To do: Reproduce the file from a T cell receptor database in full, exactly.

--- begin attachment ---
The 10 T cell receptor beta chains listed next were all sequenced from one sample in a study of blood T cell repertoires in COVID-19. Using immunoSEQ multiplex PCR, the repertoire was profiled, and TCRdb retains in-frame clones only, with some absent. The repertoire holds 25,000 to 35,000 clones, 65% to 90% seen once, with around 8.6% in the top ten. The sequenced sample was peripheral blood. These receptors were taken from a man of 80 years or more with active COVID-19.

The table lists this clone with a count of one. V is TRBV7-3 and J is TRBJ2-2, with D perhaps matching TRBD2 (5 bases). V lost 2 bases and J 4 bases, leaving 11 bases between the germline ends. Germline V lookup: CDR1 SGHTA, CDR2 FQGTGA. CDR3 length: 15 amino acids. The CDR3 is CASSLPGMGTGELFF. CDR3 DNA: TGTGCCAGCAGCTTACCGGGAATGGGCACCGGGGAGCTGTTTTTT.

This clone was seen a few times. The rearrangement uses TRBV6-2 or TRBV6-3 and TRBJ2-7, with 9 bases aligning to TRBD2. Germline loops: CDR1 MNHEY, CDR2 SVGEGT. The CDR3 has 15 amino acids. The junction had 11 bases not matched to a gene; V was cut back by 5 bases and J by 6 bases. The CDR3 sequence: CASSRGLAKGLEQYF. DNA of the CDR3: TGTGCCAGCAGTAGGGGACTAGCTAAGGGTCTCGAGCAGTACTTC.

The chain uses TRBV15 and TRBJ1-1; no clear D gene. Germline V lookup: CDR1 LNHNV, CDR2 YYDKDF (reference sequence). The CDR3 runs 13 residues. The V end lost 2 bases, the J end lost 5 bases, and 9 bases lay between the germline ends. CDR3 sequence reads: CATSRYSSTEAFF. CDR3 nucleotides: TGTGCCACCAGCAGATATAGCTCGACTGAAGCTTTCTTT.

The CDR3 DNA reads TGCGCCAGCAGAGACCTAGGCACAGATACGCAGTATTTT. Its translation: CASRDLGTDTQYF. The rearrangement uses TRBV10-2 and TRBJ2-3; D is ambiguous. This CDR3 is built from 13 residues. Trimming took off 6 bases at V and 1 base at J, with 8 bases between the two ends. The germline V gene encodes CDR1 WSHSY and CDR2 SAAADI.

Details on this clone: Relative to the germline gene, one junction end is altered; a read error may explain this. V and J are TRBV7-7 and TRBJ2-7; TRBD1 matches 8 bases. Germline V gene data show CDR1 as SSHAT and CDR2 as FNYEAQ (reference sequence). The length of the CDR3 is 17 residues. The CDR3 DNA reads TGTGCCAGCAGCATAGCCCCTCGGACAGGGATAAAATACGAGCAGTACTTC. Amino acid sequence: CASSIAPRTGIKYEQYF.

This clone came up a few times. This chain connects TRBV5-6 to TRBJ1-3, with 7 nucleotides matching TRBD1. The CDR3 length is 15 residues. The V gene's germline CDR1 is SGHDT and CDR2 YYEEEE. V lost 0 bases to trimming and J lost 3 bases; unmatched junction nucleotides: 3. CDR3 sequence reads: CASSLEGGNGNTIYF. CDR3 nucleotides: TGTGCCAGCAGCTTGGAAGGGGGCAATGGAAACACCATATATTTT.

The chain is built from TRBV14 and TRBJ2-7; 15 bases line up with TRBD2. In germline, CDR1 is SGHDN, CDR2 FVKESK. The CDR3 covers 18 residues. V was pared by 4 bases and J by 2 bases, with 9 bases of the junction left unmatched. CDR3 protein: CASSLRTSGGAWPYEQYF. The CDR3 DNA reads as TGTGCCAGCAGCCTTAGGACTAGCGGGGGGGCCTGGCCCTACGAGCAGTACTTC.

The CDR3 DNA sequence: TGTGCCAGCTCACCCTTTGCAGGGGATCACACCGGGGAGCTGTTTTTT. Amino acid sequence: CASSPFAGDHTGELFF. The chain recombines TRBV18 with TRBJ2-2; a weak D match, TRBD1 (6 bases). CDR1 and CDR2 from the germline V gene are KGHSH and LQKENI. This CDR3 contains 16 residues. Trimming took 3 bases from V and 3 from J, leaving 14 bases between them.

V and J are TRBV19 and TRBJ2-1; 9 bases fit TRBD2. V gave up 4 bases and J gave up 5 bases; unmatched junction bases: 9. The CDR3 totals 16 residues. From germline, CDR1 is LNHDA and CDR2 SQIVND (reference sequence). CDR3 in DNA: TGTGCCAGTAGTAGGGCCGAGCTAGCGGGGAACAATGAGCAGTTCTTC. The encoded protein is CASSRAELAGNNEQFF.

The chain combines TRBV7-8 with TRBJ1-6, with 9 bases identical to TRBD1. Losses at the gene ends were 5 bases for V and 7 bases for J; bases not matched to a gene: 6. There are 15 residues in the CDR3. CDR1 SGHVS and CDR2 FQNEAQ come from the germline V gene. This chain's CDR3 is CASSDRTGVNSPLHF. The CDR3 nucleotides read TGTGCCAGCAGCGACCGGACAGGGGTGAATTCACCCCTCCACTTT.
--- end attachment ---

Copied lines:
The 10 T cell receptor beta chains listed next were all sequenced from one sample in a study of blood T cell repertoires in COVID-19. Using immunoSEQ multiplex PCR, the repertoire was profiled, and TCRdb retains in-frame clones only, with some absent. The repertoire holds 25,000 to 35,000 clones, 65% to 90% seen once, with around 8.6% in the top ten. The sequenced sample was peripheral blood. These receptors were taken from a man of 80 years or more with active COVID-19.

The table lists this clone with a count of one. V is TRBV7-3 and J is TRBJ2-2, with D perhaps matching TRBD2 (5 bases). V lost 2 bases and J 4 bases, leaving 11 bases between the germline ends. Germline V lookup: CDR1 SGHTA, CDR2 FQGTGA. CDR3 length: 15 amino acids. The CDR3 is CASSLPGMGTGELFF. CDR3 DNA: TGTGCCAGCAGCTTACCGGGAATGGGCACCGGGGAGCTGTTTTTT.

This clone was seen a few times. The rearrangement uses TRBV6-2 or TRBV6-3 and TRBJ2-7, with 9 bases aligning to TRBD2. Germline loops: CDR1 MNHEY, CDR2 SVGEGT. The CDR3 has 15 amino acids. The junction had 11 bases not matched to a gene; V was cut back by 5 bases and J by 6 bases. The CDR3 sequence: CASSRGLAKGLEQYF. DNA of the CDR3: TGTGCCAGCAGTAGGGGACTAGCTAAGGGTCTCGAGCAGTACTTC.

The chain uses TRBV15 and TRBJ1-1; no clear D gene. Germline V lookup: CDR1 LNHNV, CDR2 YYDKDF (reference sequence). The CDR3 runs 13 residues. The V end lost 2 bases, the J end lost 5 bases, and 9 bases lay between the germline ends. CDR3 sequence reads: CATSRYSSTEAFF. CDR3 nucleotides: TGTGCCACCAGCAGATATAGCTCGACTGAAGCTTTCTTT.

The CDR3 DNA reads TGCGCCAGCAGAGACCTAGGCACAGATACGCAGTATTTT. Its translation: CASRDLGTDTQYF. The rearrangement uses TRBV10-2 and TRBJ2-3; D is ambiguous. This CDR3 is built from 13 residues. Trimming took off 6 bases at V and 1 base at J, with 8 bases between the two ends. The germline V gene encodes CDR1 WSHSY and CDR2 SAAADI.

Details on this clone: Relative to the germline gene, one junction end is altered; a read error may explain this. V and J are TRBV7-7 and TRBJ2-7; TRBD1 matches 8 bases. Germline V gene data show CDR1 as SSHAT and CDR2 as FNYEAQ (reference sequence). The length of the CDR3 is 17 residues. The CDR3 DNA reads TGTGCCAGCAGCATAGCCCCTCGGACAGGGATAAAATACGAGCAGTACTTC. Amino acid sequence: CASSIAPRTGIKYEQYF.

This clone came up a few times. This chain connects TRBV5-6 to TRBJ1-3, with 7 nucleotides matching TRBD1. The CDR3 length is 15 residues. The V gene's germline CDR1 is SGHDT and CDR2 YYEEEE. V lost 0 bases to trimming and J lost 3 bases; unmatched junction nucleotides: 3. CDR3 sequence reads: CASSLEGGNGNTIYF. CDR3 nucleotides: TGTGCCAGCAGCTTGGAAGGGGGCAATGGAAACACCATATATTTT.

The chain is built from TRBV14 and TRBJ2-7; 15 bases line up with TRBD2. In germline, CDR1 is SGHDN, CDR2 FVKESK. The CDR3 covers 18 residues. V was pared by 4 bases and J by 2 bases, with 9 bases of the junction left unmatched. CDR3 protein: CASSLRTSGGAWPYEQYF. The CDR3 DNA reads as TGTGCCAGCAGCCTTAGGACTAGCGGGGGGGCCTGGCCCTACGAGCAGTACTTC.

The CDR3 DNA sequence: TGTGCCAGCTCACCCTTTGCAGGGGATCACACCGGGGAGCTGTTTTTT. Amino acid sequence: CASSPFAGDHTGELFF. The chain recombines TRBV18 with TRBJ2-2; a weak D match, TRBD1 (6 bases). CDR1 and CDR2 from the germline V gene are KGHSH and LQKENI. This CDR3 contains 16 residues. Trimming took 3 bases from V and 3 from J, leaving 14 bases between them.

V and J are TRBV19 and TRBJ2-1; 9 bases fit TRBD2. V gave up 4 bases and J gave up 5 bases; unmatched junction bases: 9. The CDR3 totals 16 residues. From germline, CDR1 is LNHDA and CDR2 SQIVND (reference sequence). CDR3 in DNA: TGTGCCAGTAGTAGGGCCGAGCTAGCGGGGAACAATGAGCAGTTCTTC. The encoded protein is CASSRAELAGNNEQFF.

The chain combines TRBV7-8 with TRBJ1-6, with 9 bases identical to TRBD1. Losses at the gene ends were 5 bases for V and 7 bases for J; bases not matched to a gene: 6. There are 15 residues in the CDR3. CDR1 SGHVS and CDR2 FQNEAQ come from the germline V gene. This chain's CDR3 is CASSDRTGVNSPLHF. The CDR3 nucleotides read TGTGCCAGCAGCGACCGGACAGGGGTGAATTCACCCCTCCACTTT.